If you haven't read any Xombi, go out and hunt down the series. It was by far the best of the Milestone books and Rozum definitely chanelled the weirdness vibe of Morrison's Doom Patrol.

  • Aug. 26, 2009, 11:23 a.m. CST

    Live action Archie's been on tv now for eight years

    by Snookeroo

    It's called "Smallville". Dark-haired Lana (Veronica) vs. blond-haired tomboy Chloe (Betty)vie for the affections of loveable, clueless hero Clark (Archie). Hilarity ensues.

  • Aug. 26, 2009, 11:26 a.m. CST

    When's Cherry Poptart getting married?

    by rev_skarekroe

    I'll read that book.

  • Aug. 26, 2009, 11:26 a.m. CST

    Optimous Douche - Science Comic Reviewer

    by Squashua

    Take that.

  • Aug. 26, 2009, 11:30 a.m. CST

    sure, matt, sure

    by Joenathan

    because when you explain, it all makes sense...

  • Aug. 26, 2009, 11:37 a.m. CST


    by steverodgers

    When is she going to move to Riverdale? I'd buy that book too. (well order online and have it delivered to the house in a brown unmarked bag in the middle of the night)

  • Aug. 26, 2009, 11:37 a.m. CST

    WTF... Archie?!?

    by Mr.FTW

    Ok, it might be a milestone for a long running comic butwhy would anyone review an Archie comic. Archie comics are what grandmothers in the 80's would buy kids at the groccery store as a "prize". Why and how Archie comics are still published baffles me but not as much as one being reviewed in this column. Especially a comic like a new Batgirl #1 that might actually impact things we care about gets the snub.

  • Aug. 26, 2009, 11:37 a.m. CST


    by MattAdler

    Don't blame me, blame Noah Webster...

  • Aug. 26, 2009, 11:40 a.m. CST

    I do

    by Joenathan

    I also blame you, though.

  • Aug. 26, 2009, 11:43 a.m. CST

    I didn't even know they were still writing Archie

    by Series7

    How's that for a pick up line. So what's your job, I write Archie're gonna have to leave.

  • Aug. 26, 2009, 11:44 a.m. CST

    "Especially a comic like a new Batgirl #1 that might actually im

    by superhero

    BWAHAHAHAHAHAHAHAH!!! Reading that actually made me laugh out loud...seriously. Complaining about writing an Archie review and then writing that sentence? BWAHAHAHAHAHA!

  • Aug. 26, 2009, 11:47 a.m. CST

    Archie is like Mickey Mouse

    by MattAdler

    Sure he's a kids character, but he's still iconic. And with the continuing debate over the Spider-marriage, I thought it'd be interesting to look at it from the other side of the coin. The thing is though, it really wasn't what I expected from an Archie comic (I guess not completely surprising since Michael Uslan was one of the key people behind Batman Begins and The Dark Knight).

  • Aug. 26, 2009, 11:47 a.m. CST


    by Joenathan <br><br>It's rare, as a geek, that you get to really shun someone for being ahuge nerd, but... well... I totally want to push this guy down and take his lunch money... Actually, his comic money... I totally want to rob this guy.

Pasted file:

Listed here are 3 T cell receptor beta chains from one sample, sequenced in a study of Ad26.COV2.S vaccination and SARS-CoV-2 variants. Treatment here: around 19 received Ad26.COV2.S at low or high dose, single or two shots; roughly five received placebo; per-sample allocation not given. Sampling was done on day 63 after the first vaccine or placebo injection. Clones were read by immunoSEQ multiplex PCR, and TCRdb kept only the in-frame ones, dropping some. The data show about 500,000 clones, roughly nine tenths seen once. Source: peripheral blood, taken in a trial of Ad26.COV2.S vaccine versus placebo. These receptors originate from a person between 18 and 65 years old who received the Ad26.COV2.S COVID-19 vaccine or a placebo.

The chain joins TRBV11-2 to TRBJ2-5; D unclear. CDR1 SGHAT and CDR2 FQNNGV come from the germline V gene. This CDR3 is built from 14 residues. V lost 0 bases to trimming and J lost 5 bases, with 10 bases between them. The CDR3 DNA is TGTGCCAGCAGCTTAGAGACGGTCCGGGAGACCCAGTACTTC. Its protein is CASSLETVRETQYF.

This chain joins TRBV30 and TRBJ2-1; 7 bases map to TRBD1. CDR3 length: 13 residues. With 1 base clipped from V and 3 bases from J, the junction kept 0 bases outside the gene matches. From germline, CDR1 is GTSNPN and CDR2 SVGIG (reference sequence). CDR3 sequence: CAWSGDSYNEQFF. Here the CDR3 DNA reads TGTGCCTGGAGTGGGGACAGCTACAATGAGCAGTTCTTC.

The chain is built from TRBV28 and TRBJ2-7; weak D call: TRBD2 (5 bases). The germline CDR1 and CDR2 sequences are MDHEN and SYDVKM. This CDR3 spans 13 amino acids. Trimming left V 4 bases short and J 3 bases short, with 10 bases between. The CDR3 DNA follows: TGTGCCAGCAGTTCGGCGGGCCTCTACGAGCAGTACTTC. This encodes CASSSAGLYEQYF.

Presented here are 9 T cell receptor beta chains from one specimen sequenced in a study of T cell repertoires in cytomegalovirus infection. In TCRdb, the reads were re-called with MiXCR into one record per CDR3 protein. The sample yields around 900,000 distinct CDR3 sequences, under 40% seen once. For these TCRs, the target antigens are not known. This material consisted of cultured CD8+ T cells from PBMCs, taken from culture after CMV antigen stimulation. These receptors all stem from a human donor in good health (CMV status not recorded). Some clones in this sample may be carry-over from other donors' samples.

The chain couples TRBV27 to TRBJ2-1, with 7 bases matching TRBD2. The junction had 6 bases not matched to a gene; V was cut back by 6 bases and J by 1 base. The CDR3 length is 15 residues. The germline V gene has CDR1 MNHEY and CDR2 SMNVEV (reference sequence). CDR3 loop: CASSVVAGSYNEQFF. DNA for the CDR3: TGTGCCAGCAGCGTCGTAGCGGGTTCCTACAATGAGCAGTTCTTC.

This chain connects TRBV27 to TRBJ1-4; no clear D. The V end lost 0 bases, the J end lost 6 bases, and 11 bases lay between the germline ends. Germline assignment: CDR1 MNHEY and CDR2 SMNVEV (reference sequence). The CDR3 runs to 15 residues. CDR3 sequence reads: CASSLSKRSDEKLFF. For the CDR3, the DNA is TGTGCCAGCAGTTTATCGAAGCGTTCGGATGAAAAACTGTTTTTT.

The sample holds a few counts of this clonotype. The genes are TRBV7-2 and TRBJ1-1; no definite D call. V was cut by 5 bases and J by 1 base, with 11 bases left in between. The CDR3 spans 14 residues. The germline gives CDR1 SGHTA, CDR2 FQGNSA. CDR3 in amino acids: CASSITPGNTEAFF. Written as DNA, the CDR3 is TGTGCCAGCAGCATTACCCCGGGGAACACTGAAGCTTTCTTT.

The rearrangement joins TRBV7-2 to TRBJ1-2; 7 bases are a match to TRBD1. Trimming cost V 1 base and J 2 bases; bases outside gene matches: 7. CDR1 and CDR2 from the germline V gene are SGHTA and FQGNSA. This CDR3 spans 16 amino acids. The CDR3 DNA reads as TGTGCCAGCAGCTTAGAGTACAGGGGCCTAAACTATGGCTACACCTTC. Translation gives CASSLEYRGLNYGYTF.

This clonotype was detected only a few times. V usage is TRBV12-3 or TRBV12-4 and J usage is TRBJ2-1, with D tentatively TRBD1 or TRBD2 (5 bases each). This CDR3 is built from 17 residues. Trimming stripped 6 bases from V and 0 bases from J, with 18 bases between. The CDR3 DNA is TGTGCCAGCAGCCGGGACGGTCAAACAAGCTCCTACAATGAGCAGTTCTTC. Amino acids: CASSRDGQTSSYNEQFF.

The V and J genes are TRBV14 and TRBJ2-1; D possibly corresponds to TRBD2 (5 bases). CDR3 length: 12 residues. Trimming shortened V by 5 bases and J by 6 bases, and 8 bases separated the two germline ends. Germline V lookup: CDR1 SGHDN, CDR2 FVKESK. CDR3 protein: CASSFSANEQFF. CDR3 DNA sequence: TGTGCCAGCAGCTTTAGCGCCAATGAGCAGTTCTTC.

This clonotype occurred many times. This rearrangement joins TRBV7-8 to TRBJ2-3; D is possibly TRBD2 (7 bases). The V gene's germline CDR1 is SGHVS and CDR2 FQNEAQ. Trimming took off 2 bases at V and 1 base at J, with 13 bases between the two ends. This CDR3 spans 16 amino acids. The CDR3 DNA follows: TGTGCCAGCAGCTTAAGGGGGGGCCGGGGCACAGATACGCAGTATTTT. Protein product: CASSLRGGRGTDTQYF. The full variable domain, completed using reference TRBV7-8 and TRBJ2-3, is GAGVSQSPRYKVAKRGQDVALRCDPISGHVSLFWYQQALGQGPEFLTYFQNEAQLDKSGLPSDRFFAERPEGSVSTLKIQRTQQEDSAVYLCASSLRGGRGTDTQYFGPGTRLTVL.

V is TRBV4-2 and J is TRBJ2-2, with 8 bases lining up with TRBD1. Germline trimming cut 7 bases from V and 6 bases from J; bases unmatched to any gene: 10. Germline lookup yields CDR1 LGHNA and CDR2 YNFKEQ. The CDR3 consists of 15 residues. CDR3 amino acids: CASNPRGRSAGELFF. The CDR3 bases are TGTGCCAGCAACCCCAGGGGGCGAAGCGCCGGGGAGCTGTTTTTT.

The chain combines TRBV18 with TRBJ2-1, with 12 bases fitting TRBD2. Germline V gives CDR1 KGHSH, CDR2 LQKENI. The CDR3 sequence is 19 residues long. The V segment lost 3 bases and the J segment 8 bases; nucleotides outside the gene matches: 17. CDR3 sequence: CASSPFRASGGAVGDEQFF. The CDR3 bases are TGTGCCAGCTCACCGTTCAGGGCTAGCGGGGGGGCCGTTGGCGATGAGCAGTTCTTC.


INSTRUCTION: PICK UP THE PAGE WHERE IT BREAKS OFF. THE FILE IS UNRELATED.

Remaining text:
• Aug. 26, 2009, 11:48 a.m. CST


    by gooseud

    Goose's effort to talk about new random topics this week Fact #1: I sell on Ebay all the time (theres where my random comics I buy from estate sales go) and Archie is always a huge seller, mostly to dads looking for innocent G rated comics for their kids to read . Shocking I know, but lots of people care. I unfortunately am not among them. But evidently, according to this column, Archie is big in the KKK circles as well!

  • Aug. 26, 2009, 11:50 a.m. CST

    It's not the first time we've reviewed ARCHIE...

    by SleazyG.

    ...although it's been quite a few years. I think that's the real problem: we don't review ARCHIE enough.

  • Aug. 26, 2009, 11:52 a.m. CST

    Jack Cross

    by gooseud

    Goose's effort to talk about new random topics this week Fact #2: In one of my random buys, stumbled across Jack Cross 1-4. My god, what an piece of utter garbage. That may win the prize as the worst thing by Ellis I've ever read. Static art, cliched tough guy dialogue, random, "I feel like only 65% of this actual issue was sent to the printers" storyline. Terrible.

  • Aug. 26, 2009, 11:53 a.m. CST

    That's why...

    by Joenathan

    "Archie is always a huge seller, mostly to dads looking for innocent G rated comics for their kids to read" <br><br>Archie exists because parents, who are completely uncool and even more completely out of touch with what their child likes, need a present that is both cheap and takes very little effort to find.<br><Br>Archie! Widening the gap between children and parents for decades!

  • Aug. 26, 2009, 11:56 a.m. CST

    I'll take requests

    by MattAdler

    If enough people ask for a particular comic to be reviewed, I'll review it in next week's column. After all, what we want is reviews that will get a reaction... and the Archie review certainly did :)

  • Aug. 26, 2009, 11:58 a.m. CST

    Final Crisis

    by gooseud

    Goose's effort to talk about new random topics this week Fact #3: So I went and read the Final Crisis hardcover straight through, in an effort to maybe pick up something I missed the first time. I had heard various rumors that it was way better when you could read it in one sitting. Well, I'm here to report: nope, it sucks. Did you guys actually like Superman Beyond? Ddint I hear rumblings that people actually liked that? What a pretentious piece of unintelligible dogshit that was. In hindsight, Morrison's claims that the last few issues were so choppy and "It feels like there are panels missing" was supposed to reflect the fact that time was breaking down is laughable. There is nothing, not the slightest thing, in the narrative to make me think that was his intention. It really does read like someone doing a really bad parody of a Morrison comic. And, although I will go to my comics grave thinking it was a cool scene with Batman, the gun, and Darkseid, the appearence of Batman in that scene will go down as one of the all time "WTF? Where the hell did he come from??" moments in comics history.